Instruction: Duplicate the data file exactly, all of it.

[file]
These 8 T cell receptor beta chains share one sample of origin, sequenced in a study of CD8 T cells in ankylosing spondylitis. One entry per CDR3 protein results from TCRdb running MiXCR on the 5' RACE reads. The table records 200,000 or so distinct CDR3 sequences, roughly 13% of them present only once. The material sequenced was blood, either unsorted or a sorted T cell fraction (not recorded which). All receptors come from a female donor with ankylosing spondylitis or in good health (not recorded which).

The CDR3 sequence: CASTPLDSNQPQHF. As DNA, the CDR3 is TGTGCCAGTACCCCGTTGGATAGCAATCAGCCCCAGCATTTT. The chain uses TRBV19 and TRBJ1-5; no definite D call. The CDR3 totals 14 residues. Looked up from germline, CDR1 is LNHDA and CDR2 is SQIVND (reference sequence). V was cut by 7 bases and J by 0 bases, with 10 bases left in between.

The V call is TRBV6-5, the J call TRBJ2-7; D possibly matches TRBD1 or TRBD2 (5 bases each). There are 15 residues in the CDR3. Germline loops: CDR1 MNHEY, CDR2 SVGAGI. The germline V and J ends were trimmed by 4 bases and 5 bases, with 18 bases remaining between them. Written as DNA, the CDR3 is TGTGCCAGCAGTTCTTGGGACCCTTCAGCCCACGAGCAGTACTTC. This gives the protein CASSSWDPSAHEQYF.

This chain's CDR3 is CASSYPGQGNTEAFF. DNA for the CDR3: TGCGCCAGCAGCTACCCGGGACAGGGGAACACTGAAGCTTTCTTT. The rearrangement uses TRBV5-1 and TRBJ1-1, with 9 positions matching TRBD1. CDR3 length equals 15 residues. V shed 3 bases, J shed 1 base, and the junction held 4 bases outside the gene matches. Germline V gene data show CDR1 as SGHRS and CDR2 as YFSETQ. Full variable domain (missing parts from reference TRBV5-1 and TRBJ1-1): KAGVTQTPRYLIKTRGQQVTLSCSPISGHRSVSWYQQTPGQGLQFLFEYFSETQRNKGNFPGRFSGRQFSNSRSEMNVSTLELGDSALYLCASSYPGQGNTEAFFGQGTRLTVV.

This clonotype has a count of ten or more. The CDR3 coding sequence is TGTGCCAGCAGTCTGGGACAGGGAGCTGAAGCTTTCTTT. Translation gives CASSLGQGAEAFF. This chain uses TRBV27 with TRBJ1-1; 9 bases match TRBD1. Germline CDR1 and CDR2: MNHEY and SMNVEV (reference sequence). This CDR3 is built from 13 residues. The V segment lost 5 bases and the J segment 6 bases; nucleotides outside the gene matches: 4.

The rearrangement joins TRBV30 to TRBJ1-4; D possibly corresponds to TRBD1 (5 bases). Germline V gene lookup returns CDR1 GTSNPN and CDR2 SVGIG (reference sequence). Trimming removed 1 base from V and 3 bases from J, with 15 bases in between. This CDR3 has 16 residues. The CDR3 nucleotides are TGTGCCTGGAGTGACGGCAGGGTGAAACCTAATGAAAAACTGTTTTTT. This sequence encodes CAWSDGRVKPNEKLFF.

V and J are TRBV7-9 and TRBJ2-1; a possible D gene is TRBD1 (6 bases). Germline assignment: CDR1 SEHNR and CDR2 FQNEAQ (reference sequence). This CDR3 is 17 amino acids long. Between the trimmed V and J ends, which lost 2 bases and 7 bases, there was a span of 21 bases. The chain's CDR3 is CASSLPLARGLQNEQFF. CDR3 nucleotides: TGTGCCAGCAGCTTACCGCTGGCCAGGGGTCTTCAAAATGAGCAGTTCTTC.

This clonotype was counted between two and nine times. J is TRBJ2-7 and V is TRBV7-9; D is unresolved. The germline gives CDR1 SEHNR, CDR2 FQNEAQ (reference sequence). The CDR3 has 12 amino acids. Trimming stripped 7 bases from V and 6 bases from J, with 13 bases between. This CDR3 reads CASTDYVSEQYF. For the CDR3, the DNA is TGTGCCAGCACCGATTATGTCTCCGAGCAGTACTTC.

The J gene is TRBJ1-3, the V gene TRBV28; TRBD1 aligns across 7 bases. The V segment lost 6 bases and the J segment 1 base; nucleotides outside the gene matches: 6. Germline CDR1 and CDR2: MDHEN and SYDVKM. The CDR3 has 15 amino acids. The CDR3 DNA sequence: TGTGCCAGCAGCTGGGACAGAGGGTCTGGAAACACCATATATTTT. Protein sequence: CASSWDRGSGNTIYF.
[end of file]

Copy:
These 8 T cell receptor beta chains share one sample of origin, sequenced in a study of CD8 T cells in ankylosing spondylitis. One entry per CDR3 protein results from TCRdb running MiXCR on the 5' RACE reads. The table records 200,000 or so distinct CDR3 sequences, roughly 13% of them present only once. The material sequenced was blood, either unsorted or a sorted T cell fraction (not recorded which). All receptors come from a female donor with ankylosing spondylitis or in good health (not recorded which).

The CDR3 sequence: CASTPLDSNQPQHF. As DNA, the CDR3 is TGTGCCAGTACCCCGTTGGATAGCAATCAGCCCCAGCATTTT. The chain uses TRBV19 and TRBJ1-5; no definite D call. The CDR3 totals 14 residues. Looked up from germline, CDR1 is LNHDA and CDR2 is SQIVND (reference sequence). V was cut by 7 bases and J by 0 bases, with 10 bases left in between.

The V call is TRBV6-5, the J call TRBJ2-7; D possibly matches TRBD1 or TRBD2 (5 bases each). There are 15 residues in the CDR3. Germline loops: CDR1 MNHEY, CDR2 SVGAGI. The germline V and J ends were trimmed by 4 bases and 5 bases, with 18 bases remaining between them. Written as DNA, the CDR3 is TGTGCCAGCAGTTCTTGGGACCCTTCAGCCCACGAGCAGTACTTC. This gives the protein CASSSWDPSAHEQYF.

This chain's CDR3 is CASSYPGQGNTEAFF. DNA for the CDR3: TGCGCCAGCAGCTACCCGGGACAGGGGAACACTGAAGCTTTCTTT. The rearrangement uses TRBV5-1 and TRBJ1-1, with 9 positions matching TRBD1. CDR3 length equals 15 residues. V shed 3 bases, J shed 1 base, and the junction held 4 bases outside the gene matches. Germline V gene data show CDR1 as SGHRS and CDR2 as YFSETQ. Full variable domain (missing parts from reference TRBV5-1 and TRBJ1-1): KAGVTQTPRYLIKTRGQQVTLSCSPISGHRSVSWYQQTPGQGLQFLFEYFSETQRNKGNFPGRFSGRQFSNSRSEMNVSTLELGDSALYLCASSYPGQGNTEAFFGQGTRLTVV.

This clonotype has a count of ten or more. The CDR3 coding sequence is TGTGCCAGCAGTCTGGGACAGGGAGCTGAAGCTTTCTTT. Translation gives CASSLGQGAEAFF. This chain uses TRBV27 with TRBJ1-1; 9 bases match TRBD1. Germline CDR1 and CDR2: MNHEY and SMNVEV (reference sequence). This CDR3 is built from 13 residues. The V segment lost 5 bases and the J segment 6 bases; nucleotides outside the gene matches: 4.

The rearrangement joins TRBV30 to TRBJ1-4; D possibly corresponds to TRBD1 (5 bases). Germline V gene lookup returns CDR1 GTSNPN and CDR2 SVGIG (reference sequence). Trimming removed 1 base from V and 3 bases from J, with 15 bases in between. This CDR3 has 16 residues. The CDR3 nucleotides are TGTGCCTGGAGTGACGGCAGGGTGAAACCTAATGAAAAACTGTTTTTT. This sequence encodes CAWSDGRVKPNEKLFF.

V and J are TRBV7-9 and TRBJ2-1; a possible D gene is TRBD1 (6 bases). Germline assignment: CDR1 SEHNR and CDR2 FQNEAQ (reference sequence). This CDR3 is 17 amino acids long. Between the trimmed V and J ends, which lost 2 bases and 7 bases, there was a span of 21 bases. The chain's CDR3 is CASSLPLARGLQNEQFF. CDR3 nucleotides: TGTGCCAGCAGCTTACCGCTGGCCAGGGGTCTTCAAAATGAGCAGTTCTTC.

This clonotype was counted between two and nine times. J is TRBJ2-7 and V is TRBV7-9; D is unresolved. The germline gives CDR1 SEHNR, CDR2 FQNEAQ (reference sequence). The CDR3 has 12 amino acids. Trimming stripped 7 bases from V and 6 bases from J, with 13 bases between. This CDR3 reads CASTDYVSEQYF. For the CDR3, the DNA is TGTGCCAGCACCGATTATGTCTCCGAGCAGTACTTC.

The J gene is TRBJ1-3, the V gene TRBV28; TRBD1 aligns across 7 bases. The V segment lost 6 bases and the J segment 1 base; nucleotides outside the gene matches: 6. Germline CDR1 and CDR2: MDHEN and SYDVKM. The CDR3 has 15 amino acids. The CDR3 DNA sequence: TGTGCCAGCAGCTGGGACAGAGGGTCTGGAAACACCATATATTTT. Protein sequence: CASSWDRGSGNTIYF.